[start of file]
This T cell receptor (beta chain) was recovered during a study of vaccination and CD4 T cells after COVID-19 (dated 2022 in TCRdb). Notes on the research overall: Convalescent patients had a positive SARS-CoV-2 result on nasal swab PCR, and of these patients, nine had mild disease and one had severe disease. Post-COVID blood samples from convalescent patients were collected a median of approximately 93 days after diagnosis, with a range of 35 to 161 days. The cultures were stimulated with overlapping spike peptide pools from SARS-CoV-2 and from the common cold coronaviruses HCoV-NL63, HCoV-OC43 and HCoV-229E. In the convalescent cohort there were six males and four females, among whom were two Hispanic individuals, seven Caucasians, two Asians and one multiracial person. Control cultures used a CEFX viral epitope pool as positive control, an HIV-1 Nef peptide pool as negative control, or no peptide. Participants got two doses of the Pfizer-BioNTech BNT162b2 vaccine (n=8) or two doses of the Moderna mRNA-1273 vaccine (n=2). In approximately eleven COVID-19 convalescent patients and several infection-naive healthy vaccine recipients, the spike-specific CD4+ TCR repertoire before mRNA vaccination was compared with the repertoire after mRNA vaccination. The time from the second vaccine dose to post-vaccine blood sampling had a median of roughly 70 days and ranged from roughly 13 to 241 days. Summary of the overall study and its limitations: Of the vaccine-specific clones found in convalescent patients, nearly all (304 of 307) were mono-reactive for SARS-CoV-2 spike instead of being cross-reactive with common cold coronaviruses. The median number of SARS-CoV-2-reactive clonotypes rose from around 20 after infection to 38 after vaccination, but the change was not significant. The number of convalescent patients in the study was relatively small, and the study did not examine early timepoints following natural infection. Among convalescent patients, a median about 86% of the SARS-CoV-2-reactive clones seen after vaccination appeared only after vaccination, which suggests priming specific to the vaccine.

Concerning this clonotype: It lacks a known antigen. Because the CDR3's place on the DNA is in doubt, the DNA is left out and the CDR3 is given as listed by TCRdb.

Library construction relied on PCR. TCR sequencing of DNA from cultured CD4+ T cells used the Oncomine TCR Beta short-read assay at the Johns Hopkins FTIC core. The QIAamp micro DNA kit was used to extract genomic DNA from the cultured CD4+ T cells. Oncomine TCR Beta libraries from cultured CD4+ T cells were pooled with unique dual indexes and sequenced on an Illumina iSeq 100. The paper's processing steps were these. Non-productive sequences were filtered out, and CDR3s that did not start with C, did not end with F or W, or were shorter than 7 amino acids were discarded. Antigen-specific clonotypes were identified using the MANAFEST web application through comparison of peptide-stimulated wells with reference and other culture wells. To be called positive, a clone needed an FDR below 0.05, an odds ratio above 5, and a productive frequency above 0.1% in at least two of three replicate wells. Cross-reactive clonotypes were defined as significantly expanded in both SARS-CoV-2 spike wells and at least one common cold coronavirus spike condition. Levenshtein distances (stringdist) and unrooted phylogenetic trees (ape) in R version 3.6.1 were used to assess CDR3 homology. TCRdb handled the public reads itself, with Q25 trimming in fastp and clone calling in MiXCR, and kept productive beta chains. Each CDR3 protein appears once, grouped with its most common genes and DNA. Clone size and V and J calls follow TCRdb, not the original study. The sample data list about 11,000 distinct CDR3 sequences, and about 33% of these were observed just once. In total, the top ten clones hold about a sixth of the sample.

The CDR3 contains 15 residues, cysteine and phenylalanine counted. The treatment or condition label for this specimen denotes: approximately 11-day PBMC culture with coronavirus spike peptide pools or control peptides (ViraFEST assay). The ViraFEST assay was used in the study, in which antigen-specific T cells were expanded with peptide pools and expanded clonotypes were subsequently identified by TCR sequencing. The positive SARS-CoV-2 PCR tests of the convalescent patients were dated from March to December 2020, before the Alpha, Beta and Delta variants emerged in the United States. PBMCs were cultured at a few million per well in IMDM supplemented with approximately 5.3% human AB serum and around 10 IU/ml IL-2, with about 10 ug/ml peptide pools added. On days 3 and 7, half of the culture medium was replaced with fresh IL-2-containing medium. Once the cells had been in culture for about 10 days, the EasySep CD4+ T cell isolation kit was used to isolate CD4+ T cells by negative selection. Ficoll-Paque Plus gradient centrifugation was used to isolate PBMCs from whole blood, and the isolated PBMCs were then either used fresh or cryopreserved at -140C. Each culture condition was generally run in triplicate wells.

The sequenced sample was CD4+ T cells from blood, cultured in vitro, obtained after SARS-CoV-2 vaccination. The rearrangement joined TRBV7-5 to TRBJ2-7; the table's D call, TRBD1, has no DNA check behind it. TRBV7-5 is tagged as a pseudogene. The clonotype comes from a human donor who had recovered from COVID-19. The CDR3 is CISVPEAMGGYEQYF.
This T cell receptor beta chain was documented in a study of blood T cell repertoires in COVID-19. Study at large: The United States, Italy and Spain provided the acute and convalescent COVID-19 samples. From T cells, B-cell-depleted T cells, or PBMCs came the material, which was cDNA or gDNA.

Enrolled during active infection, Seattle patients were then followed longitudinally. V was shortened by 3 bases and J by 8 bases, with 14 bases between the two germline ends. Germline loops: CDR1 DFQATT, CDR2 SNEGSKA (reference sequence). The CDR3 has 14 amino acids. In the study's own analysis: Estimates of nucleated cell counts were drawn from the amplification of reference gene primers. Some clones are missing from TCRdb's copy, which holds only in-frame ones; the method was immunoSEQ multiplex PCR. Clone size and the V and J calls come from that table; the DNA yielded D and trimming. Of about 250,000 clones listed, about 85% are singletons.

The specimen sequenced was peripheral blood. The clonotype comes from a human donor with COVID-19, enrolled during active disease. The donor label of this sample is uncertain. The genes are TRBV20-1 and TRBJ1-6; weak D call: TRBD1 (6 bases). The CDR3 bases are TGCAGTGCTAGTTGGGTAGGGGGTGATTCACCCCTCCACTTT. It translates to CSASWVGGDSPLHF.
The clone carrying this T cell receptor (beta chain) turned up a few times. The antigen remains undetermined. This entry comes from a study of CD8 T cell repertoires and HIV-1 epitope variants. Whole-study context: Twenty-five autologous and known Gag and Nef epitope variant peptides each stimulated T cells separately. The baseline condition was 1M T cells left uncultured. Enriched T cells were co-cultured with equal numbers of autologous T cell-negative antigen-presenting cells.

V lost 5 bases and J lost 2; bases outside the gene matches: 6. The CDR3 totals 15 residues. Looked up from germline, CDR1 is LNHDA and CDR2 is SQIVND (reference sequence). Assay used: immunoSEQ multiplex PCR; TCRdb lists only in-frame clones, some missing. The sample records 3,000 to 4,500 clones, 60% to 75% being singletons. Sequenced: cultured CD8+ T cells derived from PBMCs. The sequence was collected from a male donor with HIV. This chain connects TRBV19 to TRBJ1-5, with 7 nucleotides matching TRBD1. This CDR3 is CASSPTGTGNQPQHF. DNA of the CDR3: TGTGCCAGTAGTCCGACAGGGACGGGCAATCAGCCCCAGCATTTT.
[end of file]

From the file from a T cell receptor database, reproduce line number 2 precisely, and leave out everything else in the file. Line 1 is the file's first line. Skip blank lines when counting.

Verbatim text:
Concerning this clonotype: It lacks a known antigen. Because the CDR3's place on the DNA is in doubt, the DNA is left out and the CDR3 is given as listed by TCRdb.